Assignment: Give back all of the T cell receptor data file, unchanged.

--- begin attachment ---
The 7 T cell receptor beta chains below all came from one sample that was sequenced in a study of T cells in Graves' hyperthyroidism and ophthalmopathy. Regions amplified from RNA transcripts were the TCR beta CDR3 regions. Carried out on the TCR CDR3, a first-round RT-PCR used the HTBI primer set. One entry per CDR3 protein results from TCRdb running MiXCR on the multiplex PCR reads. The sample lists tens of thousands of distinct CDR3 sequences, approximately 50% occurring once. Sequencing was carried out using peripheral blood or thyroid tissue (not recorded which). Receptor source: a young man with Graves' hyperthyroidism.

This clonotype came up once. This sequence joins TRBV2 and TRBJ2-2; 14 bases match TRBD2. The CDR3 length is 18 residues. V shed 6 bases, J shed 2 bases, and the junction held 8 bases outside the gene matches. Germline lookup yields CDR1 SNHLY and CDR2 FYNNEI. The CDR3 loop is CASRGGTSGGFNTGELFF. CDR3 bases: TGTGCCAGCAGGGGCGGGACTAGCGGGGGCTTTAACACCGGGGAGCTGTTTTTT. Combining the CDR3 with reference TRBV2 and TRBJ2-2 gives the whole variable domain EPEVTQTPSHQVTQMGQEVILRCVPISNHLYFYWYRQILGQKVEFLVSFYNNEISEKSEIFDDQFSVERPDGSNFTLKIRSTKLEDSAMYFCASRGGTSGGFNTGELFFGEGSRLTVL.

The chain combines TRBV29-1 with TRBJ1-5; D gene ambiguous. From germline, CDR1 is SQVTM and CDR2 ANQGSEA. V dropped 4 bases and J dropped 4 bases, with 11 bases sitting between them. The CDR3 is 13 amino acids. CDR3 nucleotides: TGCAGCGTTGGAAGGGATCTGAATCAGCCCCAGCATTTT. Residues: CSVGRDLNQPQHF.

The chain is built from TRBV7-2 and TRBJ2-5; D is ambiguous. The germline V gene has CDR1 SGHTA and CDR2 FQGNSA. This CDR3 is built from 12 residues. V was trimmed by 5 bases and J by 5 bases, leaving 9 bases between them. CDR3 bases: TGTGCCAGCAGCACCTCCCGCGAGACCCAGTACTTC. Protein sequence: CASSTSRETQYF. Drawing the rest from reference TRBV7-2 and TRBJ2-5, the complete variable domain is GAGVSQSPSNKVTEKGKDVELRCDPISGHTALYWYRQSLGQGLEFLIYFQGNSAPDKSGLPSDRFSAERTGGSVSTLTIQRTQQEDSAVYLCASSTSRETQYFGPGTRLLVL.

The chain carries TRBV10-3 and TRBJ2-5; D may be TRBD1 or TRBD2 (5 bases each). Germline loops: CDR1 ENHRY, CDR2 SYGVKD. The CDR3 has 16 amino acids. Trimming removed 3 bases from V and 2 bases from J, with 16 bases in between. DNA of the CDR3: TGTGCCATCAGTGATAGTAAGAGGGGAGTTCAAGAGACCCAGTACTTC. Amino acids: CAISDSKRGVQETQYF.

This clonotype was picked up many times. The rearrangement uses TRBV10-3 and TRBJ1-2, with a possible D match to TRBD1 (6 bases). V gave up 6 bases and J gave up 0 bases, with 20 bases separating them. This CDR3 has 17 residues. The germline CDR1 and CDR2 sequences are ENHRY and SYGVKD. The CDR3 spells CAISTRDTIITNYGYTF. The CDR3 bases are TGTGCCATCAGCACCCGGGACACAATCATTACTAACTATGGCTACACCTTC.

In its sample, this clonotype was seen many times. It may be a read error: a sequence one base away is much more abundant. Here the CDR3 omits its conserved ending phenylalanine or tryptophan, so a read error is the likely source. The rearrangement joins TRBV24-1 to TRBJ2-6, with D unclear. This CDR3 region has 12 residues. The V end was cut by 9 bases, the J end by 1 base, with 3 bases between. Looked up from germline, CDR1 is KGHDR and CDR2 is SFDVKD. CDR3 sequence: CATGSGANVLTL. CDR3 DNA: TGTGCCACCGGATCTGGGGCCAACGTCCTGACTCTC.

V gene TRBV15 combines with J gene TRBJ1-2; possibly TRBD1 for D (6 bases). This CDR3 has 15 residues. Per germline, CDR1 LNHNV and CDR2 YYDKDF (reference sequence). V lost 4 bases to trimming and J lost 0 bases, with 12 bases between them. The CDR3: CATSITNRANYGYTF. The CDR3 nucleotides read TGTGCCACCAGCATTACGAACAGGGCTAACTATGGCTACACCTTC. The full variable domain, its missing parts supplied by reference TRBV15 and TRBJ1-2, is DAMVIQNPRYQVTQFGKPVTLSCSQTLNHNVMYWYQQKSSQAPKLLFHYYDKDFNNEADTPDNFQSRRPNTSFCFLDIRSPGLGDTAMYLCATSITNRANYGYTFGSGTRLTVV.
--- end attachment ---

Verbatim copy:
The 7 T cell receptor beta chains below all came from one sample that was sequenced in a study of T cells in Graves' hyperthyroidism and ophthalmopathy. Regions amplified from RNA transcripts were the TCR beta CDR3 regions. Carried out on the TCR CDR3, a first-round RT-PCR used the HTBI primer set. One entry per CDR3 protein results from TCRdb running MiXCR on the multiplex PCR reads. The sample lists tens of thousands of distinct CDR3 sequences, approximately 50% occurring once. Sequencing was carried out using peripheral blood or thyroid tissue (not recorded which). Receptor source: a young man with Graves' hyperthyroidism.

This clonotype came up once. This sequence joins TRBV2 and TRBJ2-2; 14 bases match TRBD2. The CDR3 length is 18 residues. V shed 6 bases, J shed 2 bases, and the junction held 8 bases outside the gene matches. Germline lookup yields CDR1 SNHLY and CDR2 FYNNEI. The CDR3 loop is CASRGGTSGGFNTGELFF. CDR3 bases: TGTGCCAGCAGGGGCGGGACTAGCGGGGGCTTTAACACCGGGGAGCTGTTTTTT. Combining the CDR3 with reference TRBV2 and TRBJ2-2 gives the whole variable domain EPEVTQTPSHQVTQMGQEVILRCVPISNHLYFYWYRQILGQKVEFLVSFYNNEISEKSEIFDDQFSVERPDGSNFTLKIRSTKLEDSAMYFCASRGGTSGGFNTGELFFGEGSRLTVL.

The chain combines TRBV29-1 with TRBJ1-5; D gene ambiguous. From germline, CDR1 is SQVTM and CDR2 ANQGSEA. V dropped 4 bases and J dropped 4 bases, with 11 bases sitting between them. The CDR3 is 13 amino acids. CDR3 nucleotides: TGCAGCGTTGGAAGGGATCTGAATCAGCCCCAGCATTTT. Residues: CSVGRDLNQPQHF.

The chain is built from TRBV7-2 and TRBJ2-5; D is ambiguous. The germline V gene has CDR1 SGHTA and CDR2 FQGNSA. This CDR3 is built from 12 residues. V was trimmed by 5 bases and J by 5 bases, leaving 9 bases between them. CDR3 bases: TGTGCCAGCAGCACCTCCCGCGAGACCCAGTACTTC. Protein sequence: CASSTSRETQYF. Drawing the rest from reference TRBV7-2 and TRBJ2-5, the complete variable domain is GAGVSQSPSNKVTEKGKDVELRCDPISGHTALYWYRQSLGQGLEFLIYFQGNSAPDKSGLPSDRFSAERTGGSVSTLTIQRTQQEDSAVYLCASSTSRETQYFGPGTRLLVL.

The chain carries TRBV10-3 and TRBJ2-5; D may be TRBD1 or TRBD2 (5 bases each). Germline loops: CDR1 ENHRY, CDR2 SYGVKD. The CDR3 has 16 amino acids. Trimming removed 3 bases from V and 2 bases from J, with 16 bases in between. DNA of the CDR3: TGTGCCATCAGTGATAGTAAGAGGGGAGTTCAAGAGACCCAGTACTTC. Amino acids: CAISDSKRGVQETQYF.

This clonotype was picked up many times. The rearrangement uses TRBV10-3 and TRBJ1-2, with a possible D match to TRBD1 (6 bases). V gave up 6 bases and J gave up 0 bases, with 20 bases separating them. This CDR3 has 17 residues. The germline CDR1 and CDR2 sequences are ENHRY and SYGVKD. The CDR3 spells CAISTRDTIITNYGYTF. The CDR3 bases are TGTGCCATCAGCACCCGGGACACAATCATTACTAACTATGGCTACACCTTC.

In its sample, this clonotype was seen many times. It may be a read error: a sequence one base away is much more abundant. Here the CDR3 omits its conserved ending phenylalanine or tryptophan, so a read error is the likely source. The rearrangement joins TRBV24-1 to TRBJ2-6, with D unclear. This CDR3 region has 12 residues. The V end was cut by 9 bases, the J end by 1 base, with 3 bases between. Looked up from germline, CDR1 is KGHDR and CDR2 is SFDVKD. CDR3 sequence: CATGSGANVLTL. CDR3 DNA: TGTGCCACCGGATCTGGGGCCAACGTCCTGACTCTC.

V gene TRBV15 combines with J gene TRBJ1-2; possibly TRBD1 for D (6 bases). This CDR3 has 15 residues. Per germline, CDR1 LNHNV and CDR2 YYDKDF (reference sequence). V lost 4 bases to trimming and J lost 0 bases, with 12 bases between them. The CDR3: CATSITNRANYGYTF. The CDR3 nucleotides read TGTGCCACCAGCATTACGAACAGGGCTAACTATGGCTACACCTTC. The full variable domain, its missing parts supplied by reference TRBV15 and TRBJ1-2, is DAMVIQNPRYQVTQFGKPVTLSCSQTLNHNVMYWYQQKSSQAPKLLFHYYDKDFNNEADTPDNFQSRRPNTSFCFLDIRSPGLGDTAMYLCATSITNRANYGYTFGSGTRLTVV.